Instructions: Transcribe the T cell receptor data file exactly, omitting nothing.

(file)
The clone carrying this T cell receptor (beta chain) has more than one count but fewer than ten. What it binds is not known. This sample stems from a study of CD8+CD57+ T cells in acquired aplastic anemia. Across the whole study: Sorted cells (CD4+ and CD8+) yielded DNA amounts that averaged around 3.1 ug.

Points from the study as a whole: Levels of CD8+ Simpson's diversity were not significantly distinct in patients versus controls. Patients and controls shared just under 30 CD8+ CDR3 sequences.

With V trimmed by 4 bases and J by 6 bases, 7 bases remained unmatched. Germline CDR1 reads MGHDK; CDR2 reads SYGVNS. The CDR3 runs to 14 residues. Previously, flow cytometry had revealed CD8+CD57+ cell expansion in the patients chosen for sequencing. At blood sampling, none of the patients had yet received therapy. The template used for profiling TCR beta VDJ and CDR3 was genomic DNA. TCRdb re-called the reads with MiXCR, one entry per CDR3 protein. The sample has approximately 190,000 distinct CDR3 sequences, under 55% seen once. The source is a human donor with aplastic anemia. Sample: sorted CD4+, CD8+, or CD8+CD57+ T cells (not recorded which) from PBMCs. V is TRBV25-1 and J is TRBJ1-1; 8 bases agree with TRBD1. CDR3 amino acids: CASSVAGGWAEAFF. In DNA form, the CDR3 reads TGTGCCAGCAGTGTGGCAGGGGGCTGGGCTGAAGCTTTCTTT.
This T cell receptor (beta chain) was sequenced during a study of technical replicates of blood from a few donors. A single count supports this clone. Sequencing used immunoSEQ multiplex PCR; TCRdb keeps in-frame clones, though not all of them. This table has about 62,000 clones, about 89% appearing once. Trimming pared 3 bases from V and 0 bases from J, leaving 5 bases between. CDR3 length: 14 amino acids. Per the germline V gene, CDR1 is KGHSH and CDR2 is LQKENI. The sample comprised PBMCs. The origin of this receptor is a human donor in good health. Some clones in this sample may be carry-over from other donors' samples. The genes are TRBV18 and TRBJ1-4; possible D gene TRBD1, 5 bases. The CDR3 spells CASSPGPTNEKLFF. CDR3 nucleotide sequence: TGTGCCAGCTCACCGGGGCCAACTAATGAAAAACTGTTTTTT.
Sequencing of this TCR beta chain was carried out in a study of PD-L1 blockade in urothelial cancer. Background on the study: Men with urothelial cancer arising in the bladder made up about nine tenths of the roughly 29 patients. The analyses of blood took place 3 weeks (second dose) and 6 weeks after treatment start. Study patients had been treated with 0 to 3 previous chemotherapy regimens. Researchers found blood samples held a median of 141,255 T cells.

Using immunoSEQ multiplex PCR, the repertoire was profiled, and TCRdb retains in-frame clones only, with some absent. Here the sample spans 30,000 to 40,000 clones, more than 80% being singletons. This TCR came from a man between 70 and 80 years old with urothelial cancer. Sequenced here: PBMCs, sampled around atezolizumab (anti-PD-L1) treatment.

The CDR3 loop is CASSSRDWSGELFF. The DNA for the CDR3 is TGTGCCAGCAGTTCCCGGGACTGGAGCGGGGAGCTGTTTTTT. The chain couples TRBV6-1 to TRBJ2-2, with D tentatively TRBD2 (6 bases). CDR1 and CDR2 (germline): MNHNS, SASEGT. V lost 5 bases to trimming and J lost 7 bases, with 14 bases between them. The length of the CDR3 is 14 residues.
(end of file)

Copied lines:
The clone carrying this T cell receptor (beta chain) has more than one count but fewer than ten. What it binds is not known. This sample stems from a study of CD8+CD57+ T cells in acquired aplastic anemia. Across the whole study: Sorted cells (CD4+ and CD8+) yielded DNA amounts that averaged around 3.1 ug.

Points from the study as a whole: Levels of CD8+ Simpson's diversity were not significantly distinct in patients versus controls. Patients and controls shared just under 30 CD8+ CDR3 sequences.

With V trimmed by 4 bases and J by 6 bases, 7 bases remained unmatched. Germline CDR1 reads MGHDK; CDR2 reads SYGVNS. The CDR3 runs to 14 residues. Previously, flow cytometry had revealed CD8+CD57+ cell expansion in the patients chosen for sequencing. At blood sampling, none of the patients had yet received therapy. The template used for profiling TCR beta VDJ and CDR3 was genomic DNA. TCRdb re-called the reads with MiXCR, one entry per CDR3 protein. The sample has approximately 190,000 distinct CDR3 sequences, under 55% seen once. The source is a human donor with aplastic anemia. Sample: sorted CD4+, CD8+, or CD8+CD57+ T cells (not recorded which) from PBMCs. V is TRBV25-1 and J is TRBJ1-1; 8 bases agree with TRBD1. CDR3 amino acids: CASSVAGGWAEAFF. In DNA form, the CDR3 reads TGTGCCAGCAGTGTGGCAGGGGGCTGGGCTGAAGCTTTCTTT.
This T cell receptor (beta chain) was sequenced during a study of technical replicates of blood from a few donors. A single count supports this clone. Sequencing used immunoSEQ multiplex PCR; TCRdb keeps in-frame clones, though not all of them. This table has about 62,000 clones, about 89% appearing once. Trimming pared 3 bases from V and 0 bases from J, leaving 5 bases between. CDR3 length: 14 amino acids. Per the germline V gene, CDR1 is KGHSH and CDR2 is LQKENI. The sample comprised PBMCs. The origin of this receptor is a human donor in good health. Some clones in this sample may be carry-over from other donors' samples. The genes are TRBV18 and TRBJ1-4; possible D gene TRBD1, 5 bases. The CDR3 spells CASSPGPTNEKLFF. CDR3 nucleotide sequence: TGTGCCAGCTCACCGGGGCCAACTAATGAAAAACTGTTTTTT.
Sequencing of this TCR beta chain was carried out in a study of PD-L1 blockade in urothelial cancer. Background on the study: Men with urothelial cancer arising in the bladder made up about nine tenths of the roughly 29 patients. The analyses of blood took place 3 weeks (second dose) and 6 weeks after treatment start. Study patients had been treated with 0 to 3 previous chemotherapy regimens. Researchers found blood samples held a median of 141,255 T cells.

Using immunoSEQ multiplex PCR, the repertoire was profiled, and TCRdb retains in-frame clones only, with some absent. Here the sample spans 30,000 to 40,000 clones, more than 80% being singletons. This TCR came from a man between 70 and 80 years old with urothelial cancer. Sequenced here: PBMCs, sampled around atezolizumab (anti-PD-L1) treatment.

The CDR3 loop is CASSSRDWSGELFF. The DNA for the CDR3 is TGTGCCAGCAGTTCCCGGGACTGGAGCGGGGAGCTGTTTTTT. The chain couples TRBV6-1 to TRBJ2-2, with D tentatively TRBD2 (6 bases). CDR1 and CDR2 (germline): MNHNS, SASEGT. V lost 5 bases to trimming and J lost 7 bases, with 14 bases between them. The length of the CDR3 is 14 residues.